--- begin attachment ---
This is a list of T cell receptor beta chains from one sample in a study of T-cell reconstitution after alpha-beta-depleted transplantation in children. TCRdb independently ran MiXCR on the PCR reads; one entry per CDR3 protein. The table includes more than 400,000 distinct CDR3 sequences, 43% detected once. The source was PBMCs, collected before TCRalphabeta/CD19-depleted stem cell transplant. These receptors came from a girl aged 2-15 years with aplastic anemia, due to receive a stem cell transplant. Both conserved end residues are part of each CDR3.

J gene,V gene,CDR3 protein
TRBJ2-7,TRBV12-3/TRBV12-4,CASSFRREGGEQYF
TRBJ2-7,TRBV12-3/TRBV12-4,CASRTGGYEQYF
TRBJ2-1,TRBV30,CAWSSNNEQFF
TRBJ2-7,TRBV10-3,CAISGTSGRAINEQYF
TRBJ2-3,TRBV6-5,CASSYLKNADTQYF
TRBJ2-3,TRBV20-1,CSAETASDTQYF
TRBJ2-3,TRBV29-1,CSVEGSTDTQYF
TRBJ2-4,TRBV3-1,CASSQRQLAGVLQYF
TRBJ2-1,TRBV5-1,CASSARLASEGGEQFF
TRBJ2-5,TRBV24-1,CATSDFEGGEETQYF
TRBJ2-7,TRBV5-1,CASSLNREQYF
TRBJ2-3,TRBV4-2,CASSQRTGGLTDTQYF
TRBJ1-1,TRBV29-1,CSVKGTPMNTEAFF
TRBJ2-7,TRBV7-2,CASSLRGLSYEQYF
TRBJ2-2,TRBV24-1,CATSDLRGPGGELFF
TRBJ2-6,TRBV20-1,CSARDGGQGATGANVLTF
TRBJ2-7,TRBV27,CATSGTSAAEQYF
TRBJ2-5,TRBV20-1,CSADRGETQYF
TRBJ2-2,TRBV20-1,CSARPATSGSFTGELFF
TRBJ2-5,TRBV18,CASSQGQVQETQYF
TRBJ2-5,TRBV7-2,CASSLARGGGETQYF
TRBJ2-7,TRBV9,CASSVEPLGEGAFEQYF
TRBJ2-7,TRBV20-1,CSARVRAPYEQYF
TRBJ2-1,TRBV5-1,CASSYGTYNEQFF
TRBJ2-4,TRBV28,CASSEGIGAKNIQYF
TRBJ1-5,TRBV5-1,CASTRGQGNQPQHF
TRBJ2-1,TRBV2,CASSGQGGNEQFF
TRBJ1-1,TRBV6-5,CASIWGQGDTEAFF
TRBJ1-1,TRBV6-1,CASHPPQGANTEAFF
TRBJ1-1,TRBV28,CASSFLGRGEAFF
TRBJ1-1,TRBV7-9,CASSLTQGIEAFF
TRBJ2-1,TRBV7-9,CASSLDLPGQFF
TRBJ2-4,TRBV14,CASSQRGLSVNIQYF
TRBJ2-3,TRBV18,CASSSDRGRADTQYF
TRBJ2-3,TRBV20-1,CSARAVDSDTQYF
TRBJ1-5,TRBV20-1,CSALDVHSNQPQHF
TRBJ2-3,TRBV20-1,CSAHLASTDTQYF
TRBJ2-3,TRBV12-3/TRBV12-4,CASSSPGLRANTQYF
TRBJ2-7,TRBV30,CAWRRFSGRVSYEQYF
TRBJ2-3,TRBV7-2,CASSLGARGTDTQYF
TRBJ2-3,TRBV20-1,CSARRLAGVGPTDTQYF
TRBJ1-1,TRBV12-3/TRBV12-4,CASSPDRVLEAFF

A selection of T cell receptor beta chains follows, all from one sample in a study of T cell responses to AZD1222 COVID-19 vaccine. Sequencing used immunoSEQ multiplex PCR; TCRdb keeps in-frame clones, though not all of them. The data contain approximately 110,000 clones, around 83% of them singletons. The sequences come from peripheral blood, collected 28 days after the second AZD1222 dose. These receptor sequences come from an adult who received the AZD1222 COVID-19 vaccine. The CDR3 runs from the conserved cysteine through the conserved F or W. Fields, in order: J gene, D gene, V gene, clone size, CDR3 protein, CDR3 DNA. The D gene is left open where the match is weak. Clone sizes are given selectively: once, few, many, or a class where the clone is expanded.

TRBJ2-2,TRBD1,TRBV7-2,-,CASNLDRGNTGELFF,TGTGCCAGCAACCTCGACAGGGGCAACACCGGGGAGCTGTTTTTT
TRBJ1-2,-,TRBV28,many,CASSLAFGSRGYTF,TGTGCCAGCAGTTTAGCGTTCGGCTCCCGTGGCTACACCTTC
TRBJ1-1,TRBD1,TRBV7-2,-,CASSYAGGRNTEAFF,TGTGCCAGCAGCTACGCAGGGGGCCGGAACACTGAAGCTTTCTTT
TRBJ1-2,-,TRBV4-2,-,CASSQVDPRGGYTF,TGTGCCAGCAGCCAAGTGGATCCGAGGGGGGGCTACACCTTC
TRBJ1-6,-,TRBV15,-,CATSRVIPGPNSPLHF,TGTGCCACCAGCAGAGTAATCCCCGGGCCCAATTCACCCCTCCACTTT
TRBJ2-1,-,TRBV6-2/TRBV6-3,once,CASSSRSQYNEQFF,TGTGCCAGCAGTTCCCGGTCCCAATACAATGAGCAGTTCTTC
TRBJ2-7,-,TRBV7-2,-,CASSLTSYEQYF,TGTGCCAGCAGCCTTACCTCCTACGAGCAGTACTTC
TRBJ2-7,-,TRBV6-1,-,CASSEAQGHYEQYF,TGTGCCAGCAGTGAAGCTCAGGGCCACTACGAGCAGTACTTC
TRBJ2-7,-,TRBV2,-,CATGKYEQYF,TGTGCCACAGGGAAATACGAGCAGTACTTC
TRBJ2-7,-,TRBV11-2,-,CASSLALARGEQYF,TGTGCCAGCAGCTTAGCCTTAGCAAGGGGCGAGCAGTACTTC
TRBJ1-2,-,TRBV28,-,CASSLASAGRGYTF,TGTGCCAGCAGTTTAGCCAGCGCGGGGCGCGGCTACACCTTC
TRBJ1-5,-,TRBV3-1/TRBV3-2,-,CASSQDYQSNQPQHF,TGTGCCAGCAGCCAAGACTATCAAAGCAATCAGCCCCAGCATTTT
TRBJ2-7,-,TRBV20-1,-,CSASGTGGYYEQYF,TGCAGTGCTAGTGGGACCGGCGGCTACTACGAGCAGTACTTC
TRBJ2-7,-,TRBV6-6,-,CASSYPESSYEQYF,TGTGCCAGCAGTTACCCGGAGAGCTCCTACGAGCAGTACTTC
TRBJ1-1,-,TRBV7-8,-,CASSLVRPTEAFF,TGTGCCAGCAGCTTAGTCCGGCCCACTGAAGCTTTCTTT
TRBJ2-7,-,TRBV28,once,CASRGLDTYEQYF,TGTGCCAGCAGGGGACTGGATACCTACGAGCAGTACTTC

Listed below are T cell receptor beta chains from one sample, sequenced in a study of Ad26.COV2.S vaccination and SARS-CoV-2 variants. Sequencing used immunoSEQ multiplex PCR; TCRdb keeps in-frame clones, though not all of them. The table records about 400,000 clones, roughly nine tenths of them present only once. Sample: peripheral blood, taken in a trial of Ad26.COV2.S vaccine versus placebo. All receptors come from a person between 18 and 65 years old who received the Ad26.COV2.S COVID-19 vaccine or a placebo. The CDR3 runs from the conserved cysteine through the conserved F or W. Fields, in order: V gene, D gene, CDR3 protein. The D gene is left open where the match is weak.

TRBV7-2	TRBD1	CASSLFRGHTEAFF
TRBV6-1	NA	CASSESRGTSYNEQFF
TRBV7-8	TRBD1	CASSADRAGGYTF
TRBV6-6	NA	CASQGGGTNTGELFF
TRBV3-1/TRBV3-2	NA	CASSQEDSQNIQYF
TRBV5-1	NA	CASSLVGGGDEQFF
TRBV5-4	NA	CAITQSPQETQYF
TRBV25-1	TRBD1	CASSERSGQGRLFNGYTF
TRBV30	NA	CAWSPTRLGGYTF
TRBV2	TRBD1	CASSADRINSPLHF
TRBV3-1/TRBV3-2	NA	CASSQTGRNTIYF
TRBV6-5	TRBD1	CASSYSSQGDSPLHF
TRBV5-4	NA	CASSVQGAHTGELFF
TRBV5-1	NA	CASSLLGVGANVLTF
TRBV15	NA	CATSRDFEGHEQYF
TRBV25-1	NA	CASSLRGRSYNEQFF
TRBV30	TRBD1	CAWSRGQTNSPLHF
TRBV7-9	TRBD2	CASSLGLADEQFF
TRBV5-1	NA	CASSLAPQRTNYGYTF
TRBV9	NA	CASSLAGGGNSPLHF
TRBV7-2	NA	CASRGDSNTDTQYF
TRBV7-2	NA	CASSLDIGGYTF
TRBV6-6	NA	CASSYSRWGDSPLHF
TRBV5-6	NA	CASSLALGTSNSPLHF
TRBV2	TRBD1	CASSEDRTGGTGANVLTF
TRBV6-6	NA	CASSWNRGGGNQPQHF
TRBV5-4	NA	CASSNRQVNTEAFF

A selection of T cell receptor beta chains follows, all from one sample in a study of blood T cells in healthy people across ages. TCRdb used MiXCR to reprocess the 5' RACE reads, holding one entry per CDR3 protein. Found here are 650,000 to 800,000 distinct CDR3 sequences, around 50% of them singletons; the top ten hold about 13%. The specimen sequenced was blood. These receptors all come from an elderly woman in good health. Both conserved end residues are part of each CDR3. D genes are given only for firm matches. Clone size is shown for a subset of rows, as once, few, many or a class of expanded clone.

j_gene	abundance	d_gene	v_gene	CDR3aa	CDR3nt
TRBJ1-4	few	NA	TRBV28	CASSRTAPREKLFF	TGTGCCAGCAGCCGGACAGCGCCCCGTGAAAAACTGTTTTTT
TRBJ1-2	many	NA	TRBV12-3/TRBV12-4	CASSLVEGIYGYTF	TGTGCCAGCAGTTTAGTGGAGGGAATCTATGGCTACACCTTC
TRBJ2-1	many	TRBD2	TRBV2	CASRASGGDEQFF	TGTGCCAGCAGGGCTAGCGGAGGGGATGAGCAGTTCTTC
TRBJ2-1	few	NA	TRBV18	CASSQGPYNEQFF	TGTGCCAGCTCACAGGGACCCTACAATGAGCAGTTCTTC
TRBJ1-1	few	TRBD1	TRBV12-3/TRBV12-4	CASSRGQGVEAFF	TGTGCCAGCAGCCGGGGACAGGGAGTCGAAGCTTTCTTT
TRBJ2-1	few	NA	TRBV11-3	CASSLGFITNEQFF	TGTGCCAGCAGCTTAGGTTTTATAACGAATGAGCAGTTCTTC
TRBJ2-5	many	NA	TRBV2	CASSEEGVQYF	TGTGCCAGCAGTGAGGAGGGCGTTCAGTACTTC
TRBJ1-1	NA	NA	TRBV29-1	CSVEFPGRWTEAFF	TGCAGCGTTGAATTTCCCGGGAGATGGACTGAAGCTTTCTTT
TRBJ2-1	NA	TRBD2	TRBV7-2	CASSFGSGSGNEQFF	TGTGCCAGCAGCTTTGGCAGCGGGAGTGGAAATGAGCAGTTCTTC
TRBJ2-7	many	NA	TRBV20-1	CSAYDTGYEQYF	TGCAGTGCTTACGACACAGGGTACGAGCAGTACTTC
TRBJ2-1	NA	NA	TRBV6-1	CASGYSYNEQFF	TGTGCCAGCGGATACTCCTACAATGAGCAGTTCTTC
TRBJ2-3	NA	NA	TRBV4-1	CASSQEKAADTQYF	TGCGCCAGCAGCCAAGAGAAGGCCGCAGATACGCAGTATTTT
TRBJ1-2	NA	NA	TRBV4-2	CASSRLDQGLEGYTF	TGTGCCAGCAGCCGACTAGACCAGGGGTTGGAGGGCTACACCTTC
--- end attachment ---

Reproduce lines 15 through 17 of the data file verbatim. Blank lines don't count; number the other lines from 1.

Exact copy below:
TRBJ1-1,TRBV29-1,CSVKGTPMNTEAFF
TRBJ2-7,TRBV7-2,CASSLRGLSYEQYF
TRBJ2-2,TRBV24-1,CATSDLRGPGGELFF